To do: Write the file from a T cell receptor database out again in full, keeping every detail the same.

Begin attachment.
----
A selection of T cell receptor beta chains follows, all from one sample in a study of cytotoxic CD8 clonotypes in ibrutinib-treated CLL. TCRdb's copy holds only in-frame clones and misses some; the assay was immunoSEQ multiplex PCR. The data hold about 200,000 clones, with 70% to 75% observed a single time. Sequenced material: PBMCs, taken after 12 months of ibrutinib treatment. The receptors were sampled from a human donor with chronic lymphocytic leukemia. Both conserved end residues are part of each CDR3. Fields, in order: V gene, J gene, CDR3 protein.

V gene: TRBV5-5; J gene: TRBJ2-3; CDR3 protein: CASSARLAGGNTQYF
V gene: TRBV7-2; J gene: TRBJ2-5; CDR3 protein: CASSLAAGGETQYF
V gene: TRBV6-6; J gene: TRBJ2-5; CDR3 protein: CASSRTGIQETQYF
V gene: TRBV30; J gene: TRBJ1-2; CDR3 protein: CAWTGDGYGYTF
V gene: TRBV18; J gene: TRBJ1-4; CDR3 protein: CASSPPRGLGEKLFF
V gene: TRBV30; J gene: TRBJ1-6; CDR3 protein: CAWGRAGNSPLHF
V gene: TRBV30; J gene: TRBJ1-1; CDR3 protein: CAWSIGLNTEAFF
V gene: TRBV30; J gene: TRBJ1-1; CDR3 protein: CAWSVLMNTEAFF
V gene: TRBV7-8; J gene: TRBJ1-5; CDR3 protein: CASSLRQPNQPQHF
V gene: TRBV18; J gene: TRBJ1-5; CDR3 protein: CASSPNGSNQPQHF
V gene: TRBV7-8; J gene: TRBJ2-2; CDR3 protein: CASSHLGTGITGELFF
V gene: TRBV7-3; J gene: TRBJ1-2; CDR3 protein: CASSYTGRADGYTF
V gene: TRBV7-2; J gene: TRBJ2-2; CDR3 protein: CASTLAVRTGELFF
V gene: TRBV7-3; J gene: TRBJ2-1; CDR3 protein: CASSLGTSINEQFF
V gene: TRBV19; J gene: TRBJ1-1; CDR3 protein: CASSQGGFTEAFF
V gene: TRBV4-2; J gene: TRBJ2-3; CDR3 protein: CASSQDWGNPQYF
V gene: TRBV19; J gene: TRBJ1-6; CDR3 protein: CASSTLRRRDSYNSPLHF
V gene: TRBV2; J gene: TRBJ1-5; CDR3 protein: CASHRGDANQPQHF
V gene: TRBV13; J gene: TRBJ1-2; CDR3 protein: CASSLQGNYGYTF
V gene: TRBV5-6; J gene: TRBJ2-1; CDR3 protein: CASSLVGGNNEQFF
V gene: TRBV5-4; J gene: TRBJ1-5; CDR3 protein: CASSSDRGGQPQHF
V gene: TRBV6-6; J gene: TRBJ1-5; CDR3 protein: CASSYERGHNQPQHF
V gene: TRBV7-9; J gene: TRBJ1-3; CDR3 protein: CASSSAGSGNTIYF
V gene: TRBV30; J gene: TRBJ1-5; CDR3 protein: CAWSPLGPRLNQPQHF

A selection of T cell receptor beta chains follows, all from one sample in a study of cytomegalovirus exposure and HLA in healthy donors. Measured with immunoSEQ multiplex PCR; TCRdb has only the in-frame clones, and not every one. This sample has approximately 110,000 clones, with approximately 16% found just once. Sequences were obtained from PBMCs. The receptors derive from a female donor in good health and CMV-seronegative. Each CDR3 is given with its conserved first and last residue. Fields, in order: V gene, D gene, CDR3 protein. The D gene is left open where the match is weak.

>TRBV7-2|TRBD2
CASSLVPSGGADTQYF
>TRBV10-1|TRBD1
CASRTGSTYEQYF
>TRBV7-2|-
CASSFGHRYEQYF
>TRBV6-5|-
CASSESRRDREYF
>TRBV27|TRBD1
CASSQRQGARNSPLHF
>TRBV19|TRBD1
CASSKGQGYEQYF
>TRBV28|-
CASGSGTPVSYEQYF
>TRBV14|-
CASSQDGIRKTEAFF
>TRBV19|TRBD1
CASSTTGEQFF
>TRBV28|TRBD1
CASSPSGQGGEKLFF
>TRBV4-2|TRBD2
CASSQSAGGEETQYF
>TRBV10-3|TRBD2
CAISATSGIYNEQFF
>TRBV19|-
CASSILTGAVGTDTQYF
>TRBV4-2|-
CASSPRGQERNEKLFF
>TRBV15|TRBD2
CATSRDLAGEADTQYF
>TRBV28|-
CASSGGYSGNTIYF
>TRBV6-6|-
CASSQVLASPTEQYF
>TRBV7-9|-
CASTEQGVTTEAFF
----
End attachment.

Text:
A selection of T cell receptor beta chains follows, all from one sample in a study of cytotoxic CD8 clonotypes in ibrutinib-treated CLL. TCRdb's copy holds only in-frame clones and misses some; the assay was immunoSEQ multiplex PCR. The data hold about 200,000 clones, with 70% to 75% observed a single time. Sequenced material: PBMCs, taken after 12 months of ibrutinib treatment. The receptors were sampled from a human donor with chronic lymphocytic leukemia. Both conserved end residues are part of each CDR3. Fields, in order: V gene, J gene, CDR3 protein.

V gene: TRBV5-5; J gene: TRBJ2-3; CDR3 protein: CASSARLAGGNTQYF
V gene: TRBV7-2; J gene: TRBJ2-5; CDR3 protein: CASSLAAGGETQYF
V gene: TRBV6-6; J gene: TRBJ2-5; CDR3 protein: CASSRTGIQETQYF
V gene: TRBV30; J gene: TRBJ1-2; CDR3 protein: CAWTGDGYGYTF
V gene: TRBV18; J gene: TRBJ1-4; CDR3 protein: CASSPPRGLGEKLFF
V gene: TRBV30; J gene: TRBJ1-6; CDR3 protein: CAWGRAGNSPLHF
V gene: TRBV30; J gene: TRBJ1-1; CDR3 protein: CAWSIGLNTEAFF
V gene: TRBV30; J gene: TRBJ1-1; CDR3 protein: CAWSVLMNTEAFF
V gene: TRBV7-8; J gene: TRBJ1-5; CDR3 protein: CASSLRQPNQPQHF
V gene: TRBV18; J gene: TRBJ1-5; CDR3 protein: CASSPNGSNQPQHF
V gene: TRBV7-8; J gene: TRBJ2-2; CDR3 protein: CASSHLGTGITGELFF
V gene: TRBV7-3; J gene: TRBJ1-2; CDR3 protein: CASSYTGRADGYTF
V gene: TRBV7-2; J gene: TRBJ2-2; CDR3 protein: CASTLAVRTGELFF
V gene: TRBV7-3; J gene: TRBJ2-1; CDR3 protein: CASSLGTSINEQFF
V gene: TRBV19; J gene: TRBJ1-1; CDR3 protein: CASSQGGFTEAFF
V gene: TRBV4-2; J gene: TRBJ2-3; CDR3 protein: CASSQDWGNPQYF
V gene: TRBV19; J gene: TRBJ1-6; CDR3 protein: CASSTLRRRDSYNSPLHF
V gene: TRBV2; J gene: TRBJ1-5; CDR3 protein: CASHRGDANQPQHF
V gene: TRBV13; J gene: TRBJ1-2; CDR3 protein: CASSLQGNYGYTF
V gene: TRBV5-6; J gene: TRBJ2-1; CDR3 protein: CASSLVGGNNEQFF
V gene: TRBV5-4; J gene: TRBJ1-5; CDR3 protein: CASSSDRGGQPQHF
V gene: TRBV6-6; J gene: TRBJ1-5; CDR3 protein: CASSYERGHNQPQHF
V gene: TRBV7-9; J gene: TRBJ1-3; CDR3 protein: CASSSAGSGNTIYF
V gene: TRBV30; J gene: TRBJ1-5; CDR3 protein: CAWSPLGPRLNQPQHF

A selection of T cell receptor beta chains follows, all from one sample in a study of cytomegalovirus exposure and HLA in healthy donors. Measured with immunoSEQ multiplex PCR; TCRdb has only the in-frame clones, and not every one. This sample has approximately 110,000 clones, with approximately 16% found just once. Sequences were obtained from PBMCs. The receptors derive from a female donor in good health and CMV-seronegative. Each CDR3 is given with its conserved first and last residue. Fields, in order: V gene, D gene, CDR3 protein. The D gene is left open where the match is weak.

>TRBV7-2|TRBD2
CASSLVPSGGADTQYF
>TRBV10-1|TRBD1
CASRTGSTYEQYF
>TRBV7-2|-
CASSFGHRYEQYF
>TRBV6-5|-
CASSESRRDREYF
>TRBV27|TRBD1
CASSQRQGARNSPLHF
>TRBV19|TRBD1
CASSKGQGYEQYF
>TRBV28|-
CASGSGTPVSYEQYF
>TRBV14|-
CASSQDGIRKTEAFF
>TRBV19|TRBD1
CASSTTGEQFF
>TRBV28|TRBD1
CASSPSGQGGEKLFF
>TRBV4-2|TRBD2
CASSQSAGGEETQYF
>TRBV10-3|TRBD2
CAISATSGIYNEQFF
>TRBV19|-
CASSILTGAVGTDTQYF
>TRBV4-2|-
CASSPRGQERNEKLFF
>TRBV15|TRBD2
CATSRDLAGEADTQYF
>TRBV28|-
CASSGGYSGNTIYF
>TRBV6-6|-
CASSQVLASPTEQYF
>TRBV7-9|-
CASTEQGVTTEAFF